I was introduced to the Airlander four years ago, when I met my musical hero, Iron Maiden’s Bruce Dickinson, at an aviation event. We share passions for rock and aviation (he flies his band on world tours in a customised Boeing 747 and owns an aircraft maintenance business), but in our brief conversation he just wanted to talk about this new kind of aircraft that he’d invested £250,000 (€290,000) in. It’s not the first time that rock and airships have collided. In the 60s, The Who’s Keith Moon allegedly told fellow band The New Yardbirds that their brand of English psychedelia would go down like a lead zeppelin. Guitarist Jimmy Page took the name, if not the sentiment.
By chance, the Airlander was being built and tested at the Cardington Hangars in Bedfordshire, near my home. I’d been aware something mysterious was going on there and since going to see the site, I’ve become fascinated. Cardington is a special place: its giant Hangar One – 100 years old this year – produced the first British airship in pursuit of a dream to connect the Empire. Today, it sits on an industry skills corridor, taking the dream to the world.
I discovered I was latching on to an aviation quest that’s been burning for nearly a century. Roger Munk, founder of HAV, was a former naval architect who had spent 40 years studying hybrid technology, making a series of technical breakthroughs. He was inspired in part by the great British aviation designer Barnes Wallis, best known as the inventor of the World War II bouncing bomb, who also designed the R101 airship of 1929. Here were two pioneers sharing a unique skill set: scientific brilliance, unshakeable persistence and the belief to dream big. The torch passed from one to the other in the 1970s.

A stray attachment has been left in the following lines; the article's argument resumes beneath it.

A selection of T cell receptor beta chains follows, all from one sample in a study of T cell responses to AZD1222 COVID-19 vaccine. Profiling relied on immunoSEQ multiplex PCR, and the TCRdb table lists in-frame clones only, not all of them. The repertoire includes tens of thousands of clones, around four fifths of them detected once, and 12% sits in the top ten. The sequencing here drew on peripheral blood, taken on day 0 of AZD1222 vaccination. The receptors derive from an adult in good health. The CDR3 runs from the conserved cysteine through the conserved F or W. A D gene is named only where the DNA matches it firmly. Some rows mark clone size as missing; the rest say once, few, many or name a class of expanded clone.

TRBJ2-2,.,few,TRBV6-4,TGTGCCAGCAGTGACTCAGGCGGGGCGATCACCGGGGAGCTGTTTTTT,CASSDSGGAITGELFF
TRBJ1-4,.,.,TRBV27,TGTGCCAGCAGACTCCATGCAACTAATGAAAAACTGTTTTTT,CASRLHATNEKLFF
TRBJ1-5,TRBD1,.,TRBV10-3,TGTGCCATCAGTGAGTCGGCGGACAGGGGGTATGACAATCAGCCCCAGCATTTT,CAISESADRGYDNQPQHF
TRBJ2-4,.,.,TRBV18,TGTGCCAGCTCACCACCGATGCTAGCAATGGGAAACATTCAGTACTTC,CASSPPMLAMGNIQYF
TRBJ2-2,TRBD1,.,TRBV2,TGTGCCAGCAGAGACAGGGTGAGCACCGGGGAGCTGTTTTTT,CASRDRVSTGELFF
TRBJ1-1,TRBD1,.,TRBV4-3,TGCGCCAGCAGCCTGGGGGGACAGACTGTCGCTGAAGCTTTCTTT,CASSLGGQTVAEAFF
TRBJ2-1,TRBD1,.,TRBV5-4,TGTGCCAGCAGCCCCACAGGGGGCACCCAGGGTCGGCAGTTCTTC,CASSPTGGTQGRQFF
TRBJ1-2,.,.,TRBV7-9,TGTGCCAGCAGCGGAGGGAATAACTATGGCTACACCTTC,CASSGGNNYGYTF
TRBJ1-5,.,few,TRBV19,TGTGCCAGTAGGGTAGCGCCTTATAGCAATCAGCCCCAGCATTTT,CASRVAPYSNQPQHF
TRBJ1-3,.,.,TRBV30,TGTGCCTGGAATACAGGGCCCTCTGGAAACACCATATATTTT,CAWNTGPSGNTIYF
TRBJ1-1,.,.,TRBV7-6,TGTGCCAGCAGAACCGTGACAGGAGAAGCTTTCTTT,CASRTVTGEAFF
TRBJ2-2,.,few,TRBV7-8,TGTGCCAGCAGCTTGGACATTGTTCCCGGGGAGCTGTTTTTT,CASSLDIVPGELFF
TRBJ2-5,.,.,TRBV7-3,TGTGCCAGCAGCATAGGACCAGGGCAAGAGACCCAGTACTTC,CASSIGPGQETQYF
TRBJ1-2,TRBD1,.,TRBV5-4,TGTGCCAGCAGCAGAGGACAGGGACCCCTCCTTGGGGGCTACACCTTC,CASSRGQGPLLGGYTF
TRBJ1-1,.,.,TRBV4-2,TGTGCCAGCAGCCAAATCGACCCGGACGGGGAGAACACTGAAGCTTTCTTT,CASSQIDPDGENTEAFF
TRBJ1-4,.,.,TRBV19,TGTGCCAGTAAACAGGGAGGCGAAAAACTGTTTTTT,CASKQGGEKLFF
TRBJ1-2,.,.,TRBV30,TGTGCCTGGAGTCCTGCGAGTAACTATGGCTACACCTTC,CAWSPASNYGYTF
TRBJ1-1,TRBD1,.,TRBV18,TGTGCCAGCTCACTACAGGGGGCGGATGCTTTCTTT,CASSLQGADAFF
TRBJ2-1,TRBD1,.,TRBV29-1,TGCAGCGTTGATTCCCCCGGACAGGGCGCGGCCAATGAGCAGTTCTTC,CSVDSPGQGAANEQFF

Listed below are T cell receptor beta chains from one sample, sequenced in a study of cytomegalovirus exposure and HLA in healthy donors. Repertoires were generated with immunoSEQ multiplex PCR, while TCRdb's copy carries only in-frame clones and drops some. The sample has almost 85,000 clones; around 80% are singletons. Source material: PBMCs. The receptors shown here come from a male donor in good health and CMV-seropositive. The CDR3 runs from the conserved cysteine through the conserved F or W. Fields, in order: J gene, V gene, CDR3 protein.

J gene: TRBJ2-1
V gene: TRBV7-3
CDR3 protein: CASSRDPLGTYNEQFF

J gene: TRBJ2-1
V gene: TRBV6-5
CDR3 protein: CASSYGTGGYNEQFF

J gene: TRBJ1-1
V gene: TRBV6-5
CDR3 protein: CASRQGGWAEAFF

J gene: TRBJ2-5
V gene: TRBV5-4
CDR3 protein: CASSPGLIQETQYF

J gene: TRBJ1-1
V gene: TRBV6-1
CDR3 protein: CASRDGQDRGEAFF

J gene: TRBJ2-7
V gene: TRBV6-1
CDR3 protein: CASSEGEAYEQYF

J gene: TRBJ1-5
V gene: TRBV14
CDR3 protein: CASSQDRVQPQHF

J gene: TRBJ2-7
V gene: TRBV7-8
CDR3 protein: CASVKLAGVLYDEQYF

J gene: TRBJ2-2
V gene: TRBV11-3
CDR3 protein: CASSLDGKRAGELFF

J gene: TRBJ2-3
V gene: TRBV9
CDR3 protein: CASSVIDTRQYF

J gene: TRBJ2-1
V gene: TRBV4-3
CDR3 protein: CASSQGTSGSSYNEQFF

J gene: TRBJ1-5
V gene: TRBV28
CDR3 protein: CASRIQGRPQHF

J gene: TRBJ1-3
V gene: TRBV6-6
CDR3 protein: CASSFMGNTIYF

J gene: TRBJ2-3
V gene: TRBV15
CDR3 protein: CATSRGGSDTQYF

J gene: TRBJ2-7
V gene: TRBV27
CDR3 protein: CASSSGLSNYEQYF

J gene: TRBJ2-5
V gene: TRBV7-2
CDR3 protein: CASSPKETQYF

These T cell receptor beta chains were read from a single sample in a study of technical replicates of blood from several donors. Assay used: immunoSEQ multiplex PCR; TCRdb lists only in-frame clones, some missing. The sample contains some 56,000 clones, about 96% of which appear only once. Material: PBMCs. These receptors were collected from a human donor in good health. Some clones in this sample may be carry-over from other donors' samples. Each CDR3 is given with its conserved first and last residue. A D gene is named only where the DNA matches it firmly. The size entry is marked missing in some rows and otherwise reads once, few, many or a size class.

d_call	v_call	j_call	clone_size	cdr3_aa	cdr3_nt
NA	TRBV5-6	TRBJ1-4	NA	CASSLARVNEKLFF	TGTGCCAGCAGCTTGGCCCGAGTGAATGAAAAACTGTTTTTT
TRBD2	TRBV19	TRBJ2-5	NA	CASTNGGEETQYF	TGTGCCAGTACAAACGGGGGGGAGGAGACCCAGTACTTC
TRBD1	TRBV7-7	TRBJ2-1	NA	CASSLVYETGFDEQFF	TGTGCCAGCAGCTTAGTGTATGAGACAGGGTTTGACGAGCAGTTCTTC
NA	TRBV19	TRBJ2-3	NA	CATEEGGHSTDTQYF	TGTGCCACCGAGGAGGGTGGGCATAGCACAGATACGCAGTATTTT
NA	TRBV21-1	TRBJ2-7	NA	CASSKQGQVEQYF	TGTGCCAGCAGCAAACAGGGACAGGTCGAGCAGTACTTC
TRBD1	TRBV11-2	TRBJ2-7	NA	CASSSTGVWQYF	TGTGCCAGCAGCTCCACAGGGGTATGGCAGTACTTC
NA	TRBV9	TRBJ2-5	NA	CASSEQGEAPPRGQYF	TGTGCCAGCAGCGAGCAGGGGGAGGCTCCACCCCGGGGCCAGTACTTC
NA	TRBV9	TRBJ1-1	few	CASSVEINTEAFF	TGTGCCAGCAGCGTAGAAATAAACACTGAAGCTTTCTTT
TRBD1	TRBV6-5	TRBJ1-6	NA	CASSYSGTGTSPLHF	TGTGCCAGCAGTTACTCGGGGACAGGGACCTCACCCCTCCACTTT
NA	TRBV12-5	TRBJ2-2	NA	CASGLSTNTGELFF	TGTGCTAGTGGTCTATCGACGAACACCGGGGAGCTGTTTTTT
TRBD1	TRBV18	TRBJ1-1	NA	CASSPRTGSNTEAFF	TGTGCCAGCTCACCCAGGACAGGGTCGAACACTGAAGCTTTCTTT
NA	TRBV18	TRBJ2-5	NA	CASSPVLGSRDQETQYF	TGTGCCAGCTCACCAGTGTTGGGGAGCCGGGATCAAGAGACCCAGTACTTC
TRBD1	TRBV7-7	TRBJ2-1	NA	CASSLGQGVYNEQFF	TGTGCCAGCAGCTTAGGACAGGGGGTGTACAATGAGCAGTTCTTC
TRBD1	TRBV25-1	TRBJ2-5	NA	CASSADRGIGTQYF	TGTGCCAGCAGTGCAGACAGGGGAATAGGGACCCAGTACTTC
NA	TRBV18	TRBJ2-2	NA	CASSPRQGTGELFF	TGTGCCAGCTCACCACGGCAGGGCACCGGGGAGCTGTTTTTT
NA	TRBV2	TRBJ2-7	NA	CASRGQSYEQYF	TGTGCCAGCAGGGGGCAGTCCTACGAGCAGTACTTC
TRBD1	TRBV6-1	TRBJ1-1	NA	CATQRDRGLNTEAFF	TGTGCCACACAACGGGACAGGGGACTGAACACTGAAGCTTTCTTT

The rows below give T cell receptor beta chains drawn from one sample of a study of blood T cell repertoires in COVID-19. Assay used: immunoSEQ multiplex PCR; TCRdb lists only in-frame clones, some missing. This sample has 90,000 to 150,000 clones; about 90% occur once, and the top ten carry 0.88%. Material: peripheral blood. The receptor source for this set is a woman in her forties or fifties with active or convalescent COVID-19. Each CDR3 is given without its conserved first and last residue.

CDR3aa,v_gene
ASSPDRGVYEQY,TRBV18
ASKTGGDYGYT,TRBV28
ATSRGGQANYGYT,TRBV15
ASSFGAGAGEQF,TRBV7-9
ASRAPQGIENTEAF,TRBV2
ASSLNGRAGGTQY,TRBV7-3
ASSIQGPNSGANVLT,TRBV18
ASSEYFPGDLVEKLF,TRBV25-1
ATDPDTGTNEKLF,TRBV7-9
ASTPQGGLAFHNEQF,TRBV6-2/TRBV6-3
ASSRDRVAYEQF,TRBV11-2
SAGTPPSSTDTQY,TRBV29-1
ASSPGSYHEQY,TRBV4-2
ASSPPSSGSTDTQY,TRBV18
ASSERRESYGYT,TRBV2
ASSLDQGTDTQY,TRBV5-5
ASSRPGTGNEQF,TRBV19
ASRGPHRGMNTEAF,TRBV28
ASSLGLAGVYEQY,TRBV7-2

Munk died in 2010, but his dream lived on: HAV had already won $500m from the US Army to develop the Long Endurance Multi-Intelligence Vehicle, a design that would become the Airlander. HAV has since received funding from the EU and UK governments, as well as significant crowdfunding and private contributions, like Dickinson’s. “We’re simply way ahead of the competition in terms of funding,” says Daniels.
Last August, the Airlander 10 (there are also plans for an Airlander 50, which can carry 50 tonnes) made its maiden flight over the fields of Bedfordshire, watched by crowds of locals. It sustained damage on its second outing, the result of an arduous test schedule designed to push the envelope — but this is now rectified and it’s ready to fly again.
Meanwhile, the Airlander’s competition is fierce. Mike Kendrick, co-founder of Straightline Aviation, is intending to be the debut operator of the rival Lockheed Martin LMH-1, which has a 20-tonne payload. He says that deployment could begin as early as 2018. Kendrick is an interesting character: he grew up on a Wolverhampton council estate and went on to become a pioneer in balloon advertising, set assorted ballooning records and become a friend and business partner to Richard Branson.
It says something that a man as savvy as Kendrick has put his heft behind the hybrid. “I like disruptive technology that can deliver great benefit to the customer and ultimately the consumer and the planet,” he says. “Not just a win-win, but a win-win-win. Look at disaster relief: with a hybrid airship, you can get cargo and medical supplies in and switch communications back on.”
Daniels questions Straightline’s time claims. “Lockheed Martin is a fearsome competitor but other companies have at least a three-year journey to catch up to where we are.”
Whoever wins the race, these giant craft are set to change the world’s skies and history will have been made, thanks to some buoyant British ingenuity. Keep looking up.
To view the article click the image below